Range and Flight time may come into consideration with the Spark Camera Drone. As discussed earlier in this article, range is vastly extended when using the R/C Controller. As an example, note the two still pictures below (click to enlarge – then click again for even larger). The picture of the house shows approx. the max. range of the Spark using a mobile device (notice I am in the backyard controlling Spark). The larger landscape pics of the Bay in Rhode Island is taken using the R/C Controller.
The Spark has a flight time of approx 12 minutes on a single battery. This is well less than other DJI models which offer approx 2X that endurance. This will not be of concern to those taking most still photos and videos, but you must be more aware with Spark than with other DJI Models. Batteries can be charged via standard USB, a feature which adds some flexibility to those taking Spark “off the grid” and using small solar panels and similar methods for charging.
The picture below shows the Spark at well over 2,000 feet distance in an open area (USA):
The Spark is one of the best indoor drones available – the size and stability make it much easier than larger models for indoor pics and vids. Please purchase and use the prop guards for any indoor and/or close-in work.
Full Specs on the Spark – including photo modes, wind resistance, range, etc. can be found at the DJI Spark Specifications Page.
Range – even with the R/C Control – is not as far as the DJI products which use LightBridge or similar technologies. This is because the Spark uses a more standard “wifi” for connection to both the R/C Control and the Spark itself. Also, range will be shorter in many foreign countries…and better in the USA. Being a small drone, the Spark – in most cases – will be flown fairly close to the operator (Line of Sight – LOS – is the law in most places). Range will vary depending on obstacles, other wireless signals and the general lay of the land, but should be plenty for the basic Real Estate, Landscape, Selfie and other uses the Spark is designed for. Pilots looking for a long range Camera Drone should consider the DJI Mavic or one of the newer Phantoms.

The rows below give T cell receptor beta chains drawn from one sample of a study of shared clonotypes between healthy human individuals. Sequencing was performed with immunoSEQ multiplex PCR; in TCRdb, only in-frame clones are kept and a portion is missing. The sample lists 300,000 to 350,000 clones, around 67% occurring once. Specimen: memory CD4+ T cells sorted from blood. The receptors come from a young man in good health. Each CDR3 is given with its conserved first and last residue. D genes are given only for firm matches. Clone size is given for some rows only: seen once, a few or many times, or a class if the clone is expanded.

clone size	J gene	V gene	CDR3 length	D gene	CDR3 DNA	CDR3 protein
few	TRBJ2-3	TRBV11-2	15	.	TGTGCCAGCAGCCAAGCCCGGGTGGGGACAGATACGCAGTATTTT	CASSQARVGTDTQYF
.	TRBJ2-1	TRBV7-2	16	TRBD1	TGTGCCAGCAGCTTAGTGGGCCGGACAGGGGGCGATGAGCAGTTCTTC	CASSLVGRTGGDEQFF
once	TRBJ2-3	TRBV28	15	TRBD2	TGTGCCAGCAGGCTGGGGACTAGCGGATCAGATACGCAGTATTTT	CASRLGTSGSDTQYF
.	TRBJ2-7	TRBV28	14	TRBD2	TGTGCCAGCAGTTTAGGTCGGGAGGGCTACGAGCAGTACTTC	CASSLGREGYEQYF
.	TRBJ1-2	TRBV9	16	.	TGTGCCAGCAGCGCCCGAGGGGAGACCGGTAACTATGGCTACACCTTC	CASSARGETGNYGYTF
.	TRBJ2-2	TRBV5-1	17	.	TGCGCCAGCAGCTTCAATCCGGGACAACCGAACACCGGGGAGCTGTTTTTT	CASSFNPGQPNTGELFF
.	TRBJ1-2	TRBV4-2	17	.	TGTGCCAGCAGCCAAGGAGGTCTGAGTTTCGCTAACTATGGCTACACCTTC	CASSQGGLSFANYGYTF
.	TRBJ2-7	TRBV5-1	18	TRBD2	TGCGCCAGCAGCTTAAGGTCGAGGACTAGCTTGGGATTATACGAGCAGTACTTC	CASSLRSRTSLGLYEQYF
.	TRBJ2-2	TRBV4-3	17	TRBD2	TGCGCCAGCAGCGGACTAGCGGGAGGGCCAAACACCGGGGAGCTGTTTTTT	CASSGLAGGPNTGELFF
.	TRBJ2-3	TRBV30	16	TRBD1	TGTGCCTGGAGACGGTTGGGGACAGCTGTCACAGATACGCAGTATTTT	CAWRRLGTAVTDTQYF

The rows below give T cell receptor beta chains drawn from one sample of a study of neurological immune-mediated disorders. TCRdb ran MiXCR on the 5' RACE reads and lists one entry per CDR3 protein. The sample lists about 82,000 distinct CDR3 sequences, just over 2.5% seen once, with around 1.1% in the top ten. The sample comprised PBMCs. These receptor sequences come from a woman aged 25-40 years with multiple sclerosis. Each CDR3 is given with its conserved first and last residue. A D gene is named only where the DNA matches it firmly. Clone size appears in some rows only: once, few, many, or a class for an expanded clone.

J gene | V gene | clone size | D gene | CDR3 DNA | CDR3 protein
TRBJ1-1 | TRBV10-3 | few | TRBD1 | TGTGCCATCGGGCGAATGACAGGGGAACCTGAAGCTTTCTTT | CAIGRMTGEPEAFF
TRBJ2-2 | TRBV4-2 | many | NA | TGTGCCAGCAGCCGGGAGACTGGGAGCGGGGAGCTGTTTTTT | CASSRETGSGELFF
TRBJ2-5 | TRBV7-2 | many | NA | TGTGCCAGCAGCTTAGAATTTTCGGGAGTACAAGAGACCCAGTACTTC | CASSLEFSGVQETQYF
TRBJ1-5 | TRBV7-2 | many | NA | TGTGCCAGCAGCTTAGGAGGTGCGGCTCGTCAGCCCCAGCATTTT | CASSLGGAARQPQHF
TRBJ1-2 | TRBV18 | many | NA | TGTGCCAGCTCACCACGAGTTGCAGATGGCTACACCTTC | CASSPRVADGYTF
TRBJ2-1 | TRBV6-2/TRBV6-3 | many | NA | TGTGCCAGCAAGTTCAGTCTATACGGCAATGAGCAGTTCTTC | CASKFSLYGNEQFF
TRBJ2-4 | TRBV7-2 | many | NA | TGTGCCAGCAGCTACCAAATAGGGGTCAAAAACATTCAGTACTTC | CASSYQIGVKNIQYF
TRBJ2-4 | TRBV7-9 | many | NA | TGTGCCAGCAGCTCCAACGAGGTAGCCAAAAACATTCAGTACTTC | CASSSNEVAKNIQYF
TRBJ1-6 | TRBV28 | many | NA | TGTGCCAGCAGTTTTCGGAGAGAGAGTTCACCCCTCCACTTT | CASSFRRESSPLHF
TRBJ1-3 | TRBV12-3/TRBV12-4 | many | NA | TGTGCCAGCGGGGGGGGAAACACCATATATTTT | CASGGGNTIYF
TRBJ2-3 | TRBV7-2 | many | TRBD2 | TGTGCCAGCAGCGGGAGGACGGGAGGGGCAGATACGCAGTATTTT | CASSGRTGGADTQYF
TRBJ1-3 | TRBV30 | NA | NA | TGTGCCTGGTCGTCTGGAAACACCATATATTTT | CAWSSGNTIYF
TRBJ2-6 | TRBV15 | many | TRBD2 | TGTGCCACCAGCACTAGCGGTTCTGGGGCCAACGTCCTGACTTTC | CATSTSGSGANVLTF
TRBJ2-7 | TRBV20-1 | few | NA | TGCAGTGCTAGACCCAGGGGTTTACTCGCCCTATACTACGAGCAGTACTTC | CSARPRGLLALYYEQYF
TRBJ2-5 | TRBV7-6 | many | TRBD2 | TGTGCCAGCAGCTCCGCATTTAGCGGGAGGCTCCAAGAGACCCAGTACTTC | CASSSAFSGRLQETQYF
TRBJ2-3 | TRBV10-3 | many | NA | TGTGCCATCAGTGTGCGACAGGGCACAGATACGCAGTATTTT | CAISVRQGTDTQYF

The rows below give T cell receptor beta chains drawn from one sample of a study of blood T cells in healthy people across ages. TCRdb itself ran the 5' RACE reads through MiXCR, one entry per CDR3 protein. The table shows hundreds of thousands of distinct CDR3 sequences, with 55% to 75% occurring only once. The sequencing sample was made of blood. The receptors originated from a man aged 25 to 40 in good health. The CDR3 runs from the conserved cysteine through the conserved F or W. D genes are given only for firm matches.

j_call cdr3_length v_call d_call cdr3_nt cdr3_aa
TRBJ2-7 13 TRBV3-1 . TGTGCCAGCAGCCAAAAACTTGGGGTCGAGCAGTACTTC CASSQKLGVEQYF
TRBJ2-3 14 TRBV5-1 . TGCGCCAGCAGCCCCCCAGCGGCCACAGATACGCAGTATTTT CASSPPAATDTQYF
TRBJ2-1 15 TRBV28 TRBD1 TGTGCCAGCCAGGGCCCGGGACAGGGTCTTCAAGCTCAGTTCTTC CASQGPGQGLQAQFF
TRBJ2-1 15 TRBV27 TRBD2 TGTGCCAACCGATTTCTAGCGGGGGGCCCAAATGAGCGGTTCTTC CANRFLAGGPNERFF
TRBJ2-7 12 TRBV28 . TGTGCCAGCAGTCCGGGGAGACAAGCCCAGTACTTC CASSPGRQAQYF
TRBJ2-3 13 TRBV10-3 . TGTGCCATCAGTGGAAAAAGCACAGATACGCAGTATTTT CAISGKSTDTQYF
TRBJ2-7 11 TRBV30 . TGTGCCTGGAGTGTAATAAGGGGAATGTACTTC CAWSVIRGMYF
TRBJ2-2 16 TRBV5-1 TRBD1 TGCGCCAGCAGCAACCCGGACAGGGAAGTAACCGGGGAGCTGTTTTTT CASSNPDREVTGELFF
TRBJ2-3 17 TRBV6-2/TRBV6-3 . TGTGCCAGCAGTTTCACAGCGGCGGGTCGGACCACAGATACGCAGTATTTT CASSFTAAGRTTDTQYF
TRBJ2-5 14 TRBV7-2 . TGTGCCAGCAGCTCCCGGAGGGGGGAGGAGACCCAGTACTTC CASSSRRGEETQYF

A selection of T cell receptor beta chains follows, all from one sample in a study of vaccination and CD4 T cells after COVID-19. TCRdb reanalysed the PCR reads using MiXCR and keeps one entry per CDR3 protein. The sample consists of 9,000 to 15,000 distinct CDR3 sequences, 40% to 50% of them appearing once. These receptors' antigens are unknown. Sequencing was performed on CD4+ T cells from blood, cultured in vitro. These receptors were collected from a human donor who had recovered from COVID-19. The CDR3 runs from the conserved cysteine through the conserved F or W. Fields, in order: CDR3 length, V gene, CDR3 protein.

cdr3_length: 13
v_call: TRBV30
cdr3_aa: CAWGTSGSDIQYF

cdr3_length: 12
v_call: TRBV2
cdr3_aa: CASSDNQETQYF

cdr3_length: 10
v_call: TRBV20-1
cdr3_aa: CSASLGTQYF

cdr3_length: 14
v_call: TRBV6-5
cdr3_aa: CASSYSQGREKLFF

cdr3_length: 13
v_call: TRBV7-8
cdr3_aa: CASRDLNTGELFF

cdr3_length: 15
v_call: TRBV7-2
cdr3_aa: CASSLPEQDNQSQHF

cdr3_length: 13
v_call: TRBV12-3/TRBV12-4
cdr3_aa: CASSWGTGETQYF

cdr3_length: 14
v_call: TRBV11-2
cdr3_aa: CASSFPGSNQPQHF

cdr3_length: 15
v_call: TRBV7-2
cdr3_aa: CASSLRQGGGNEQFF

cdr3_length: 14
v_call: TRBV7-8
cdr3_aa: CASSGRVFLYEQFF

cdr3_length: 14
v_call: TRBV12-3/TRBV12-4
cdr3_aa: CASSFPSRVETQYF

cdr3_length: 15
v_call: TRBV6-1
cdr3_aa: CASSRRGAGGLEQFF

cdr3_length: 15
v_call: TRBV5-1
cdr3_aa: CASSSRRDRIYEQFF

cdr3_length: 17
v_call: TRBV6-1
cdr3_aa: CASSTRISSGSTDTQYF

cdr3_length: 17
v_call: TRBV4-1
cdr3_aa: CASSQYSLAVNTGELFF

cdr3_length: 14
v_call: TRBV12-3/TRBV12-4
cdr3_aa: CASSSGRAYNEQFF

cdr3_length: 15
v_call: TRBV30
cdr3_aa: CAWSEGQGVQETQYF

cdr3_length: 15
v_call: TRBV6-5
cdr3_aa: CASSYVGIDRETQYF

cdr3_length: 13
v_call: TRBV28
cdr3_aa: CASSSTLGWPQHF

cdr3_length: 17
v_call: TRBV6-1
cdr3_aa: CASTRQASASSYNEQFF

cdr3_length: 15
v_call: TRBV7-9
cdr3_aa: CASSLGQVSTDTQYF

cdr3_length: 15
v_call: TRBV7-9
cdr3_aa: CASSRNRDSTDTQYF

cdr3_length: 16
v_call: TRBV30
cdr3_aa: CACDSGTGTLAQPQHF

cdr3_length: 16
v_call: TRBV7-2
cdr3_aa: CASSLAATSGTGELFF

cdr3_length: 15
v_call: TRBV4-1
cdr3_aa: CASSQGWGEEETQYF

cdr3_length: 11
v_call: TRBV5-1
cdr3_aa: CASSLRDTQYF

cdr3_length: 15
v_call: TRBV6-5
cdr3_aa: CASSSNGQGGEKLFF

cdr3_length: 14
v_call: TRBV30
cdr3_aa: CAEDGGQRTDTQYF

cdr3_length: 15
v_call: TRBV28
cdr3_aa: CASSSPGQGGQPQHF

DJI Spark Compared to Other Camera Drones
Prospective buyers of the Spark should refrain from comparing it to other models. Spark is new and different and must be looked at as “different” rather than measured against models which were designed with other uses in mind. This should be obvious from the specs and from our suggestions above – but it’s important to drive home this point. At the time of this writing (August, 2017), here are some of the basic <2K consumer drones classified by the main feature(s) and buyers who may want to consider them.
DJI Mavic Pro – is probably the best all-around consumer camera drone for the more serious pilot. The portability and range are best-in-class and the entire setup will delight most drone pilots.
Mavic Pro worldwide at DJI – Mavic Pro Amazon
Note – most buyers would be best spending the extra money for the complete kit (FlyMore) – but those on a strict budget can get by with the basic model since the flight time, even on a single battery, is fairly long.
Phantom 4 Professional – is for those real “prosumer” photographers who want the best possible photographs and video at the consumer price level. The 1″ Sony Sensor and number of photographic options put it head and shoulders above most other consumer camera drones. Note- the Phantom 4 Advanced uses the same camera but lacks some of the Obstacle Avoidance sensors – and is now being sold for a discount price.
Phantom 4 Pro DJI – Phantom 4 Pro Amazon – Phantom 4 Advanced on Sale DJI
Phantom 4 (original model) – could be the best everyday drone for a lot of users who don’t mind the larger size of the Phantom body style. It is the perfect compromise between many of the other models…and the simpler camera (fixed focus) will appeal to the “buy and fly” crowd.
Those on an even tighter budget may consider new, refurb or even used models of the following:
Phantom 3 Pro, Phantom 3 Advanced, Autel X-Star – there are all older models (1-2 years), BUT that means they are proven and mature. Check the DJI Reburb Link and/or Amazon for various new and refurb models of these.
As far as the smaller palm sized and mobile device driven drones, it’s hard to recommend any of them due to various shortcomings – the lack of a gimbal or stabilized video being one of biggest downfalls. The aforementioned Parrot BeBop 2 does have some nice features and the Electronic Image Stabilization (what Parrot uses instead of a gimbal) provides a passable image. At $499 for the “FPV” model, it’s a decent value if it fits your needs.
If you decide the Spark is the right machine for you, you can find it on the DJI site at this link or at Amazon here. Note that when you purchase using our links you are helping to defray the costs of this site – and it doesn’t cost you any more – and we appreciate it!
DJI Spark at DJI Site
DJI Spark at Amazon
Note that current pricing is approx. $499 US for the basic Spark and $699 for the “Flymore” kit which contains the R/C controller, a multi-charger, an extra battery and prop guards.
DJI Spark Still Picture Gallery (pics are downsized to 2500w)